What a twist of fate that the phenomenon of mobile photography would force presidential candidates — on-the-spot, and over-and-over-again — to actually have to cater to the will of the people. Given the clandestine way campaigns are financed, the way that process reduces influence and access to the handfuls, and the rest of the time, campaigns successfully paper over the difference with phrases, slogans and images of false populism, how ironic and beautiful that this year’s campaign trail has morphed into one big photo booth operated by John and Jane Q. Public.
But, are all selfies with presidential candidates created equal. In terms of motivation, for example, is the shooter seeking status? a souvenir? Is it a supporter trying to personalize or cement his or her identification?
If you were looking to compare and contrast the examples in the Times feature, the first order of business would be to think on the difference between the first 11 random shots and the section of photos taken by one Maggie Fitzgerald, the Iowa lobbyist the Times calls “the Selfie Queen.” If, in a different era, she might have been an autograph hound or a paparazzi, this woman has made it her mission to capture her mug with as many presidential candidates as possible. What’s jarring, though (she says she wants to know if the candidate is a stiff, or not) are the goofy and, many would say, the sarcastic faces she makes when she finally lines up her prey.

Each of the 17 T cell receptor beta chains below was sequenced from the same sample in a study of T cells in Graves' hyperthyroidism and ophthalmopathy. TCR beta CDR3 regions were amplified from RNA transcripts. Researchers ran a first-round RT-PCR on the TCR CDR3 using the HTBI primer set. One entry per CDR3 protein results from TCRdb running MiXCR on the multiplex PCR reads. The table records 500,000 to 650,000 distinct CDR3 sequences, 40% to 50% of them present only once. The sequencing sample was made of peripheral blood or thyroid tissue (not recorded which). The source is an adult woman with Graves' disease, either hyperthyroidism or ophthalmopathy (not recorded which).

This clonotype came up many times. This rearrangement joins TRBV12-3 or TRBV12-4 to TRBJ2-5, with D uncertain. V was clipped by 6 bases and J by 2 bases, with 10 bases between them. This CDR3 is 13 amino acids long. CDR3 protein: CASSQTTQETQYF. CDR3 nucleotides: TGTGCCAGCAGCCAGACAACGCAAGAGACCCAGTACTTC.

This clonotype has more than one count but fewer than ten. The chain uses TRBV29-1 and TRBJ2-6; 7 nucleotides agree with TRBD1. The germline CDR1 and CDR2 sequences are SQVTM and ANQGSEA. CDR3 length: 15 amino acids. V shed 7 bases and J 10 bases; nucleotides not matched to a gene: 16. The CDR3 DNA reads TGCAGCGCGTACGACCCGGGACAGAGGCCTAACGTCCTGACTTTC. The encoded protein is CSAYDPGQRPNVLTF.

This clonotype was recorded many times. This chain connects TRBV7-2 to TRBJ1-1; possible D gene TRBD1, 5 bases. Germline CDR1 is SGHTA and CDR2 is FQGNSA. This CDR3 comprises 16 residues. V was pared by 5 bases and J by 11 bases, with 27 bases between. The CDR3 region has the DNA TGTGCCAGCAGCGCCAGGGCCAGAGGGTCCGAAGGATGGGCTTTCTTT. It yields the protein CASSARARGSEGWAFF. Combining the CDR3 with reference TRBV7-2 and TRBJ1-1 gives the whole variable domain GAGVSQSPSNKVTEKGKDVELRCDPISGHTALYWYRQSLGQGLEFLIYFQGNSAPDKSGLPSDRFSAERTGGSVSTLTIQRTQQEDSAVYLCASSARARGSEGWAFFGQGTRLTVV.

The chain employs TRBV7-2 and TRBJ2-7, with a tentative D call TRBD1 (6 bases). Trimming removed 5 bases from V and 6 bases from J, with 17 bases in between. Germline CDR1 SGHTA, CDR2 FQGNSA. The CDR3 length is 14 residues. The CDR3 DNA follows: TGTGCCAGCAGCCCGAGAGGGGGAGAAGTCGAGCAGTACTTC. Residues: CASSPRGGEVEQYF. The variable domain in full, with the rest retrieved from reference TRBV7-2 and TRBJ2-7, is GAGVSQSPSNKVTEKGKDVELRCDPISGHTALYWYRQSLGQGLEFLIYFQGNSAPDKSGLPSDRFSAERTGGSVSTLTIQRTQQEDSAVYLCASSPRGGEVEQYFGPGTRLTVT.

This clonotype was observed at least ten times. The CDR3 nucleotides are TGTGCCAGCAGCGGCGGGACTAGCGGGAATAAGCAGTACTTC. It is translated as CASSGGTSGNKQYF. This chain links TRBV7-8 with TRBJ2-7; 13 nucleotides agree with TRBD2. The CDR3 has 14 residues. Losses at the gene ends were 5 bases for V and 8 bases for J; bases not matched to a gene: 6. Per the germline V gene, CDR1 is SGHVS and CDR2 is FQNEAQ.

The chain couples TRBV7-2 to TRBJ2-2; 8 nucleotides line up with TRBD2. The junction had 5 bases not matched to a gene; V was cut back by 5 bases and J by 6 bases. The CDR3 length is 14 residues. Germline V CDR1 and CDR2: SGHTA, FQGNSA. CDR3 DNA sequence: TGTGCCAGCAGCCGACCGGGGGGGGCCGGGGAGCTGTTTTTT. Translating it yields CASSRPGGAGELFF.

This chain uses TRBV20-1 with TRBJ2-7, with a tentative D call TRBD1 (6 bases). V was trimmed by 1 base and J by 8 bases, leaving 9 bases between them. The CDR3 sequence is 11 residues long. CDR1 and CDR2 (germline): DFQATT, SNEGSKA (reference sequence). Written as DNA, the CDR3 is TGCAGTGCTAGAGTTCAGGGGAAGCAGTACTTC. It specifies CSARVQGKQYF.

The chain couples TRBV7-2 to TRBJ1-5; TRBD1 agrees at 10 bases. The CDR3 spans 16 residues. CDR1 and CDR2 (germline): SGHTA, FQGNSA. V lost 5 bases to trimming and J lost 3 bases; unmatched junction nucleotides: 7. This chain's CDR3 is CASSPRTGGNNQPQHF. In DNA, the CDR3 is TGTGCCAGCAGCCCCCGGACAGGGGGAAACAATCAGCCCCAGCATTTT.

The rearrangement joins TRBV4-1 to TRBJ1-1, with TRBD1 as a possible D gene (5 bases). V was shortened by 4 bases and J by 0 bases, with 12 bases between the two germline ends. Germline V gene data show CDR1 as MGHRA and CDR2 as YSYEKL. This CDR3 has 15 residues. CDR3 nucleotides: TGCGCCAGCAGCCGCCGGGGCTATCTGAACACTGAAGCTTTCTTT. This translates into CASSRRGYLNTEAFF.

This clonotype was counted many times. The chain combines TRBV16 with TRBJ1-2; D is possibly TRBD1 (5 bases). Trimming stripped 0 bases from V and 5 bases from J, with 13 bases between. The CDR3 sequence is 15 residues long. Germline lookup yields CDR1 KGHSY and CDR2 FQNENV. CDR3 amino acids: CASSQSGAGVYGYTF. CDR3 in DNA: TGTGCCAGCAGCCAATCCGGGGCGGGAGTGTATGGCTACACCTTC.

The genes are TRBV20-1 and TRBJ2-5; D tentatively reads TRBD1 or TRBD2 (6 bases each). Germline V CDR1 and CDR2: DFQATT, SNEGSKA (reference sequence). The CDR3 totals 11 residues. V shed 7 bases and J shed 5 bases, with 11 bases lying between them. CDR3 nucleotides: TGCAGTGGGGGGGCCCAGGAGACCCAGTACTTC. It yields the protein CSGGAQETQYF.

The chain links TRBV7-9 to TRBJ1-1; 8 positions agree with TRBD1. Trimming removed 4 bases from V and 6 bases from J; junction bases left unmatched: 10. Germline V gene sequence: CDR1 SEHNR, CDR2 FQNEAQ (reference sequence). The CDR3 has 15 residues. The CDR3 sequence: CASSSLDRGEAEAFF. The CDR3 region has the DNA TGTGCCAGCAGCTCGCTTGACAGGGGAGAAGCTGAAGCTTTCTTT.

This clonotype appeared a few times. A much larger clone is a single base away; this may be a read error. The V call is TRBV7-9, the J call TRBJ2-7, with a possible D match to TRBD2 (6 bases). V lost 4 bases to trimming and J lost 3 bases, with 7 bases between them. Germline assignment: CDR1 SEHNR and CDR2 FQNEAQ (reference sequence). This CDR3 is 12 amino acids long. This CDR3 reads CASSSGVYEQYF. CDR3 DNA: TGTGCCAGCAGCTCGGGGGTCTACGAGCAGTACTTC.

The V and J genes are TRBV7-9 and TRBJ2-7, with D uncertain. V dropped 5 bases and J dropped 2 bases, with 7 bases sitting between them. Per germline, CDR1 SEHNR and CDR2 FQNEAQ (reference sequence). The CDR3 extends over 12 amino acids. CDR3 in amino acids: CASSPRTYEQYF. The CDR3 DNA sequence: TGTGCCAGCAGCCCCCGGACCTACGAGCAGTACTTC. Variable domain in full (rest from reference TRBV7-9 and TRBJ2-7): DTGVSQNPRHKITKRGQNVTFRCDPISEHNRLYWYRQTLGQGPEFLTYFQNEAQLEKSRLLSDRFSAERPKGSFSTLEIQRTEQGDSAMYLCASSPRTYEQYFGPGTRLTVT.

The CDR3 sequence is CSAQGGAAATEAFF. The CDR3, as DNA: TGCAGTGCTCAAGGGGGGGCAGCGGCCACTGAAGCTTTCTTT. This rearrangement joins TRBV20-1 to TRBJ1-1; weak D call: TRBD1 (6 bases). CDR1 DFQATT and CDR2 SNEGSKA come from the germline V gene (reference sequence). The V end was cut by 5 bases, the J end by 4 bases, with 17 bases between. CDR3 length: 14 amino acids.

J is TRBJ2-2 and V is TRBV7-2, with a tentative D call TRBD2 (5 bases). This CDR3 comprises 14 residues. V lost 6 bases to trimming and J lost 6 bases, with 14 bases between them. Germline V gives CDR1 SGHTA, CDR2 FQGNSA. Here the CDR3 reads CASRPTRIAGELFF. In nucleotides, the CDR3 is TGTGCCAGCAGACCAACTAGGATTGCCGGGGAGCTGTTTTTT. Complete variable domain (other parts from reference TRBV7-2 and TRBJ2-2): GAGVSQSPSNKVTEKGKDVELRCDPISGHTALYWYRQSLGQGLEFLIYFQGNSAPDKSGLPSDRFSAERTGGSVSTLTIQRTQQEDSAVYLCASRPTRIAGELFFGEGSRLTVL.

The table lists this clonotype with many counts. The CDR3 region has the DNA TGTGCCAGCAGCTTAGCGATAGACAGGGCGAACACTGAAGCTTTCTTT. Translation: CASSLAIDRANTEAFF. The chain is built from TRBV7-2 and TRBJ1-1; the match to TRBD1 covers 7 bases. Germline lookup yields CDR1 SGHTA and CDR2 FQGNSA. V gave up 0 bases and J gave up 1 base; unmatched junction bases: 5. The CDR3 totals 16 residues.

Of course, politicians have become extraordinarily adept at applying personal photography and the photo-documentation of everyday life as one more strategic and perceptual tool. The election in 2008 coinciding with the flowering of social media and its wholehearted embrace by the White House, the Obama’s have been visually framed like online friends or the folks next door.
And there’s where the democratic brilliance of Ms. Fitzgerald’s selfies come in. As the presidential candidate, be it eagerly or painfully, slaps on a smile in the hopes of reeling in one more voter (not to mention, exposure across that voter’s own network), Fitzgerald looking goofy or, in some cases, even lascivious, is just another way of saying that, as much as we’re supposed to be smitten, this engagement with the 99.8% is about as representative as the view in a fun house mirror.
(update: Removed a misleading analogy to Ms. Fitzgerald’s activity. In a communication from Ms. Fitzgerald, she also emphasized she wasn’t seeking out the candidates so much as she had easy access to them around the state capitol where she works as a lobbyist.)
(photos: Maggie Fitzgerald via The New York Times)